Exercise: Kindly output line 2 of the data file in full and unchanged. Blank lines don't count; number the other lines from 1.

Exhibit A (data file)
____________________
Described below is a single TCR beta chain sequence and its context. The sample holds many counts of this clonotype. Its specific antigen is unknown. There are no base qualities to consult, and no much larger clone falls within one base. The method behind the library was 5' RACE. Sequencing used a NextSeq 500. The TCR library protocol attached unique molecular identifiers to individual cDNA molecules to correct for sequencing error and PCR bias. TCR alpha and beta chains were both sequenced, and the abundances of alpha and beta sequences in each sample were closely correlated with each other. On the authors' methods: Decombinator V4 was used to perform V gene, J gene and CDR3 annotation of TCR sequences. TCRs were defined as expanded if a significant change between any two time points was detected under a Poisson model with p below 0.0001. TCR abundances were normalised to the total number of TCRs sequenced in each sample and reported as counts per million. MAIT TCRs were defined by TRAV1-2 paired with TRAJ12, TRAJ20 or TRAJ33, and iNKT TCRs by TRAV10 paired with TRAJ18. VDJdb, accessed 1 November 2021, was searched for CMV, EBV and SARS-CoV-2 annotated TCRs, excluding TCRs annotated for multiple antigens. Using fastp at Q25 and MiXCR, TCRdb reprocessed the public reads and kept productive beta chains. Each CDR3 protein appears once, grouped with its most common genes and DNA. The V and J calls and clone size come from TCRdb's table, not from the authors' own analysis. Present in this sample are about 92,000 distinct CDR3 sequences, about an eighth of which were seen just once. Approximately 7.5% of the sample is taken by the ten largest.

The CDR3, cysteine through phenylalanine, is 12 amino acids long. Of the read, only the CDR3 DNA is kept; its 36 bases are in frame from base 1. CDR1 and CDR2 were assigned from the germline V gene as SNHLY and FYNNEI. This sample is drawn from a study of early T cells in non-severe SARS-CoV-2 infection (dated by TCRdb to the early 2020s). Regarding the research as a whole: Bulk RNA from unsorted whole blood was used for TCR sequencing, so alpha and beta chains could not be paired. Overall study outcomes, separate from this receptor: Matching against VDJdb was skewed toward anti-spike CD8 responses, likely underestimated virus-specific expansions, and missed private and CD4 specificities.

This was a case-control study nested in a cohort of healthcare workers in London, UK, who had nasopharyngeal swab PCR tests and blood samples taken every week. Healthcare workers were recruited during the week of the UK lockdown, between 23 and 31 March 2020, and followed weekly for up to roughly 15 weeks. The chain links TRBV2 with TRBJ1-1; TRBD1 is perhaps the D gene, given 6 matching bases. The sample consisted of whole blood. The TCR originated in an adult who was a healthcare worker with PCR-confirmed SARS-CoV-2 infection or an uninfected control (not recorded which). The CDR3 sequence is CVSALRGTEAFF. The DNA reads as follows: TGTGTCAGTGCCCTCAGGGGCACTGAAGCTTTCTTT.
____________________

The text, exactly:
The CDR3, cysteine through phenylalanine, is 12 amino acids long. Of the read, only the CDR3 DNA is kept; its 36 bases are in frame from base 1. CDR1 and CDR2 were assigned from the germline V gene as SNHLY and FYNNEI. This sample is drawn from a study of early T cells in non-severe SARS-CoV-2 infection (dated by TCRdb to the early 2020s). Regarding the research as a whole: Bulk RNA from unsorted whole blood was used for TCR sequencing, so alpha and beta chains could not be paired. Overall study outcomes, separate from this receptor: Matching against VDJdb was skewed toward anti-spike CD8 responses, likely underestimated virus-specific expansions, and missed private and CD4 specificities.